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Kynaston's characters—selection only.
In Rhodes' Company 1659-1660. Arthiope in Unfortunate Lovers—Princess in Mad Lover—Aglaura in ditto—Ismenia in Maid in the Mill.
In 1660—after he had joined the old actors— Olympia in Loyal Subject—in 1661 Silent Woman.
1664. Sir Dauphine Eugenie in Silent Woman.
1665. *Guyomar in Indian Emperour.
1666. Younger Loveless in Scornful Lady.
1667. *Black Prince.
1669. King of Tidore in Island Princess.
1670. *King of Granada in Conquest of Granada. 1672. 'Valentine in Love in a Wood.
167S. *Harcourt in Country Wife.
1674. *Freeman in Plain Dealer.
1675. *Morat in Aureng-Zebe. 1677. *Cassander in Rival Queens.
1683. Tigranes in King and no King.
1684. *Maximus in Valentinan altered—Antony in J. C.—Sir Philip Luckless in Northern Lass.
1685. *Lord Beaugard in Sir Courtly Nice— Rollo.
1686. *Don Antonio in Banditti.
1687. *Bellmour in Lucky Chance.
1690. *Muley Moluch in Don Sebastian.
1691. *Mr. Rant in Scowrers—*Merlin in King Arthur—Fabel in Merry Devil of Edmonton,
1692. The Traytor.
1693. *Lord Touchwood in Double Dealer.
1694. * Count Baldwin in Fatal Marriage. 1696. *Friendly in Country Wake.
He also acted Cassio—and the Copper Captain.
SandforcPs characters—selection only.
L. I. F. 1661. *Worm in Cutter of Colman Street.
1662. *Malignii in Villain.
1664. *Wheadlein Comical Revenge.
1669. *Wary in Sir Solomon.
D. G. 1672. * Jasper in Fatal Jealousy—*Banquo's Ghost in Davenant's Macbeth.
1676. *Sir Roger Petulant in Fond Husband — *Sir Arthur Oldlove in Madam Fickle.
1679. *Creon in OEdipus.
T. R. 1690. *Benducar in Don Sebastian—Gripus in Amphitryon.
1691. *Osmond in King Arthur.
1692. *Sir Lawrence Limber in Marriage-Hater. L. I. F. 1695. * Foresight.
1697» * Gonzalez in Mourning Bride. 1698. * Ulysses in Heroick Love.
The Tatler (No 134) says, when poor Sandford was on the stage, I have seen him groaning upon a wheel, stuck with daggers, impaled alive, calling his executioners with a dying voice cruel dogs and villains —and all this to please his judicious spectators, who were wonderfully delighted with seeing a man in torment so well acted.
On the English stage we act murders to show our intrepidity, and adulteries to show our gallantry, with this difference only, that the first are done in'the sight of the audience; and the other wrought up to such a height on the stage, that they are almost put into execution, before the actors can get behind the scenes.
Anthony Aston says—" Sandford, although not "usually deem'd an actor of the first rank, yet the "characters allotted him were such, that none besides, "then, or since, ever topp'd; for his figure, which "was diminutive and mean, (being round-shoulder'd, "meagre-fac'd, spindle-shank'd, splay-footed, with a "sour countenance, and long lean arms) render'd "him a proper person to discharge Iago, Foresight "and Malignii * * * his energy was, by his "voice and action, enforced with great soundness of "art and justice—he acted strongly with his face, "and was (as King Charles said) the best villain in "the world."
Williams seems to have joined Betterton in 16991700—and not to have acted after that season—he is said to have been a good actor, but too fond of his bottle.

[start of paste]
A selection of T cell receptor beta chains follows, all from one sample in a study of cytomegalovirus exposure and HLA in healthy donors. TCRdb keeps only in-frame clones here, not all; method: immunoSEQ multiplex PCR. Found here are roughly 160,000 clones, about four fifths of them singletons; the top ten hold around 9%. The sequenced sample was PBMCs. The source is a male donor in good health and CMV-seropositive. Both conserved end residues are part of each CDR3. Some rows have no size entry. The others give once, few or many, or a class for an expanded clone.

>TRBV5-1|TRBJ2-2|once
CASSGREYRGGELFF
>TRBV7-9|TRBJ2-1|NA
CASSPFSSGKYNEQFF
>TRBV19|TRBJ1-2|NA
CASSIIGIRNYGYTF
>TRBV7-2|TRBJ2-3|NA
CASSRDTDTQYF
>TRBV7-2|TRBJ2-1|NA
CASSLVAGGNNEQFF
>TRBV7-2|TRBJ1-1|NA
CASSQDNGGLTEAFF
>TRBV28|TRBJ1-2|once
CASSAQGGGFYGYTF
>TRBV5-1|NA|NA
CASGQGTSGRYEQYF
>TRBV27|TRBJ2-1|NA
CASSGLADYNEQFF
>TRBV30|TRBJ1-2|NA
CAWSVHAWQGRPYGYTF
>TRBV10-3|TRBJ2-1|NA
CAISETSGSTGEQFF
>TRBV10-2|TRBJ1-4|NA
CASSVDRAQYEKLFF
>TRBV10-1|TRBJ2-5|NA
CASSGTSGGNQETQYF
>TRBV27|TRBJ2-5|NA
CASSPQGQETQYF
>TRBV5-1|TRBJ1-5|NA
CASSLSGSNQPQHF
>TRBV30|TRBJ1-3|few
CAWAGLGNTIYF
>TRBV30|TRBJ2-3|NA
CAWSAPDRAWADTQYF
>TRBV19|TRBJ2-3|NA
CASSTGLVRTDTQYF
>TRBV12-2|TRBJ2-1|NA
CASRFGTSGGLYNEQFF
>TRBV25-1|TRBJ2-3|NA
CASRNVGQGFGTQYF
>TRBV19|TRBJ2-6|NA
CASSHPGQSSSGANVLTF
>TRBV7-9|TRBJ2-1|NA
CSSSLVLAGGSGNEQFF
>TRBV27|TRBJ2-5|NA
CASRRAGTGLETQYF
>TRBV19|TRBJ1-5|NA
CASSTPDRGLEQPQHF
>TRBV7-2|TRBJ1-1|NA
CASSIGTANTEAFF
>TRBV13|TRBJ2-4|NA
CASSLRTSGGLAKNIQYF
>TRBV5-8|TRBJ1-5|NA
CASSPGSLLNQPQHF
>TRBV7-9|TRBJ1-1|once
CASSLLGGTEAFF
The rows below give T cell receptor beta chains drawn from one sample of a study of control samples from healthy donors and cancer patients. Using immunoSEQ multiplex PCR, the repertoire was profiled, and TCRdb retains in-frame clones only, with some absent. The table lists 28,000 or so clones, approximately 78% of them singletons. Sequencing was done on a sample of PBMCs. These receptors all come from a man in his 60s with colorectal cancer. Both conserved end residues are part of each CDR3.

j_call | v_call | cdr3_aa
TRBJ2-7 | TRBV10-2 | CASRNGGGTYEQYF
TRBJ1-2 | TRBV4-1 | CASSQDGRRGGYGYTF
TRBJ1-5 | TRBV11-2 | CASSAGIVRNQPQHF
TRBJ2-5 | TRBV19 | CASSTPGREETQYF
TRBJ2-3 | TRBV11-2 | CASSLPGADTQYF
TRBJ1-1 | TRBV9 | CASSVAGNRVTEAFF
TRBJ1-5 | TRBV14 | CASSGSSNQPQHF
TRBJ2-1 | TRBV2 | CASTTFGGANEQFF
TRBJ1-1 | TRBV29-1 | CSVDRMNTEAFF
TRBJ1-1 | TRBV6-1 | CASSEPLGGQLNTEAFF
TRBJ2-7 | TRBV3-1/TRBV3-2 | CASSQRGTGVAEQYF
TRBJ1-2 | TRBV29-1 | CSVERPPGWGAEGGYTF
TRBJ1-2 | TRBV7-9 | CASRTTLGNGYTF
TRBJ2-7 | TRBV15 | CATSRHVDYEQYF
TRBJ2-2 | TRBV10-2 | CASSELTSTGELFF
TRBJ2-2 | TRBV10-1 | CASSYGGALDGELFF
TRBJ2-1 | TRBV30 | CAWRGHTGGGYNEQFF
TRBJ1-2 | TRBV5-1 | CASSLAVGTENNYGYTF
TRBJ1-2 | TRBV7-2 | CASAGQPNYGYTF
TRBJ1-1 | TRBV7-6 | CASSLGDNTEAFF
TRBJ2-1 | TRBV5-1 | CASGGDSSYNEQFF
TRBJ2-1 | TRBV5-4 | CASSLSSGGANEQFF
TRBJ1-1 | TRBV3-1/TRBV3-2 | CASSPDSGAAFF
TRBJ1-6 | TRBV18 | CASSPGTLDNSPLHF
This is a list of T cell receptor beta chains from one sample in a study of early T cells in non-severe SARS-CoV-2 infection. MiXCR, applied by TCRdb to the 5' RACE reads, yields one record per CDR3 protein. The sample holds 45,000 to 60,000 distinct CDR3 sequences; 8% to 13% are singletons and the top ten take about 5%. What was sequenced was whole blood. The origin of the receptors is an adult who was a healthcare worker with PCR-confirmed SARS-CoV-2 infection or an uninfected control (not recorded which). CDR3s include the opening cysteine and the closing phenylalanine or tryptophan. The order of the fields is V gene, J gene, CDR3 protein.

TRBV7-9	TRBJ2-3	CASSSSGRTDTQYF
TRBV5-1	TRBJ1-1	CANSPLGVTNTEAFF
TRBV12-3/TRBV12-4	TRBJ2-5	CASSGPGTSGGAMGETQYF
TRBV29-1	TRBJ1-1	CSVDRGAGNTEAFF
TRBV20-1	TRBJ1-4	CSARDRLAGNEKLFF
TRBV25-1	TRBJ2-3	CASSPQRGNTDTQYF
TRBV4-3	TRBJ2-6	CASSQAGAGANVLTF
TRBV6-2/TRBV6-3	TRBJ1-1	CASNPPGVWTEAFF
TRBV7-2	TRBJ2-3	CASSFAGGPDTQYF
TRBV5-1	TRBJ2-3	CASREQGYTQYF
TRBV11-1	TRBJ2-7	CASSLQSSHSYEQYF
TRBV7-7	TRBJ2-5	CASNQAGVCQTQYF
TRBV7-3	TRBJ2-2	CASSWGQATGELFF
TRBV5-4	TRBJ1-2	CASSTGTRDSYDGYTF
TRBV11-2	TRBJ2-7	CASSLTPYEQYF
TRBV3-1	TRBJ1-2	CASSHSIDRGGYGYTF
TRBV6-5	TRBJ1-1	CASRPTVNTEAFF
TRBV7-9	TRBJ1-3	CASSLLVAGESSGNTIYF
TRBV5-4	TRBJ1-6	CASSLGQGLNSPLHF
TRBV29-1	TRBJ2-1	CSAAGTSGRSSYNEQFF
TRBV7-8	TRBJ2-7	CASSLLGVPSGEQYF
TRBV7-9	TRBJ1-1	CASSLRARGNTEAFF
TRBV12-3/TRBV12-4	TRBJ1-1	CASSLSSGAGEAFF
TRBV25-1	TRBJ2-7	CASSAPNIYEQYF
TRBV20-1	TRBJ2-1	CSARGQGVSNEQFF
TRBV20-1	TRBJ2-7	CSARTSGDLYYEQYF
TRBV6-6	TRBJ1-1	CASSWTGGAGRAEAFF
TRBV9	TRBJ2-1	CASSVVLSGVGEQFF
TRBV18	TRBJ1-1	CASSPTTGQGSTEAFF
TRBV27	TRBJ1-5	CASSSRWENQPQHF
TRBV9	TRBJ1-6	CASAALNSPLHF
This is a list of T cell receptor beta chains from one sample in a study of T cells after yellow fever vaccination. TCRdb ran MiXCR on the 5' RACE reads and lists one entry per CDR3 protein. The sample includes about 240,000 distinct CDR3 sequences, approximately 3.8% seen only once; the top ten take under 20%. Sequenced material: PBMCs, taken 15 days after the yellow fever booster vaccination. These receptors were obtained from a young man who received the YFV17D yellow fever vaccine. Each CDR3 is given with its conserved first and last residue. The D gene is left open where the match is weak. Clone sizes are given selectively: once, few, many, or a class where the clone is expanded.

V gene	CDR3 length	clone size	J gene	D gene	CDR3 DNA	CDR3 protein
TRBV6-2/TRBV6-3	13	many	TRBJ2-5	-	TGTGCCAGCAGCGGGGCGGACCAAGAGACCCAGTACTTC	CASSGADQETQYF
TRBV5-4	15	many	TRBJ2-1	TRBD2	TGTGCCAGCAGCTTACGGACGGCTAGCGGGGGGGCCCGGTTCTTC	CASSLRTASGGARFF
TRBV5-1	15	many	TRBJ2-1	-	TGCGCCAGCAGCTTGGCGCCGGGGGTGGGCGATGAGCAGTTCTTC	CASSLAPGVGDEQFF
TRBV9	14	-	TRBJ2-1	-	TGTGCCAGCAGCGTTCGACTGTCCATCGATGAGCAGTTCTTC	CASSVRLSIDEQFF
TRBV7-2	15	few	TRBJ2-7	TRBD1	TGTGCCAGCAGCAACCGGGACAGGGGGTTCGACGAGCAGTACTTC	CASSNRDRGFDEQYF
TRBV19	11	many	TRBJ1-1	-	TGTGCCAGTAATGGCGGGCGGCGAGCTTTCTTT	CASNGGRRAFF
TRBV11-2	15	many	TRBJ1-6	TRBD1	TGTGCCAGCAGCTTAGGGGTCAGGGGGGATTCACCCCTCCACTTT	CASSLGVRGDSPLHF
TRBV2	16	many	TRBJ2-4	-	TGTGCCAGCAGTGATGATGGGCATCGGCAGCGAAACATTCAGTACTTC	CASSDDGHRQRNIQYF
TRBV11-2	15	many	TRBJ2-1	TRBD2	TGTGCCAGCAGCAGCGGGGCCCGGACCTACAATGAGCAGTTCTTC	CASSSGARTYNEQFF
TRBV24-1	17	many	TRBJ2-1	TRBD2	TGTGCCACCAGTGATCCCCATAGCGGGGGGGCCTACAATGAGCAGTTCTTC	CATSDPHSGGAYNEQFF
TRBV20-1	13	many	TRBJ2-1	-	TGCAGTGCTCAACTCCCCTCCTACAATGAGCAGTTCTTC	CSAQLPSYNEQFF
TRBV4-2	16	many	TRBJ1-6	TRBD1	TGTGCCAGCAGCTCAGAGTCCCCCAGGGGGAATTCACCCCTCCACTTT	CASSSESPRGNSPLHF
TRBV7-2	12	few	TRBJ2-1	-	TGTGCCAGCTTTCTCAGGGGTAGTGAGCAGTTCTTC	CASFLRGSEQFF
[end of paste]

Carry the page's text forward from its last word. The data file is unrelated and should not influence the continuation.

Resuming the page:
His characters—selection only.
D. G. 1673. 2d Gravedigger in Hamlet. 1677. *Hadland in Counterfeit Bridegroom.
1678. *Troilns in Destruction of Troy.
1679. *iEneas in Dryden's Troilus and Cressida.
1680. *Polydore in Orphan—*Theodosius.
1681. * Henry 6th in both parts of Crowne's play —*Tiberius in L. J. Brutus—*Beaumond in Rover 2d part—*Bastard in Tate's Lear—*Bertran in Spanish Fryar—*Princeof Cleve—*Sir Charles Meriwill in City Heiress.
VOL. II. N
1682. *Townley in London Cuckolds. T. R. 1685. *Sir Petronell Flash in Cuckold's Haven.
1686. *Don Fernand in Banditti.
1689. * Ranter in English Friar.
1690. *Bacon in Widow Ranter—*Don Sebastian —* Amphitryon.
1691 , *Mortimer in Edward the 3d—* Wildfire in Scowrers—* Oswald in King Arthur.
1692. Sciarrah in Tray tor.
1693. *Vainlove in O. B.—*Mellefont in D. D.
1694. #Biron in Fatal Marriage.
1696. *Elder Worthy in Love's last Shift— * Lieutenant Governor in Oronooko. D. L. 1699. *Roebuck in Love and a Bottle.
Tom Brown, in a letter dated Sep. 12 1699, complains that each of the Companies had recourse to low expedients for filling their houses—Wright in his Historia Histrionica (which was published this year) says that plays could hardly draw an audience, unless some foreign regale was expressed in the bottom of the bill.
D. L. 1700.
Pilgrim was revived. Pedro = Wilks: Alphonso = Johnson: Roderigo = Powell: Governour of Segovia = Simpson: Mad Scholar = Thomas: Mad Parson = Haines: Mad Englishman and Stuttering Cook = Cibber: Mad Welchman — Norris: Mad Taylor = Pinfoman: Alinda = Mrs. Oldfield: Juletta = Mrs. Moor :—Alphonso is a choleric old Gentleman—he wants his daughter Alinda to marry Roderigo—she is in love with Pedro, who is disguised as a Pilgrim —Alinda elopes—her woman Juletta follows her — Alphonso goes in pursuit of his daughter—Pedro falls into the hands of Roderigo, who is an outlaw—Roderigo orders him to be hanged—the other outlaws refuse to hang him—Alinda, who is disguised as a boy, prevails on Roderigo to set Pedro at liberty— Alphonso goes to look for his daughter in a madhouse —Juletta forges a letter to the keeper, and persuades him that Alphonso is mad—he is treated accordingly ■—at the conclusion, Pedro and Alinda are united— Roderigo reforms, and is promised a pardon—this is
one of Fletcher's best plays Langbaine in 1691
says that it had been revived some years since with a new Prologue—but he does not tell us at what theatre —it was now brought out with alterations by Vanburgh—Vanburgh has reduced the blank verse of the original to prose, and has made some slight additions to the mad scene, but his play does not differ materially from Fletcher's—it was stipulated that Dryden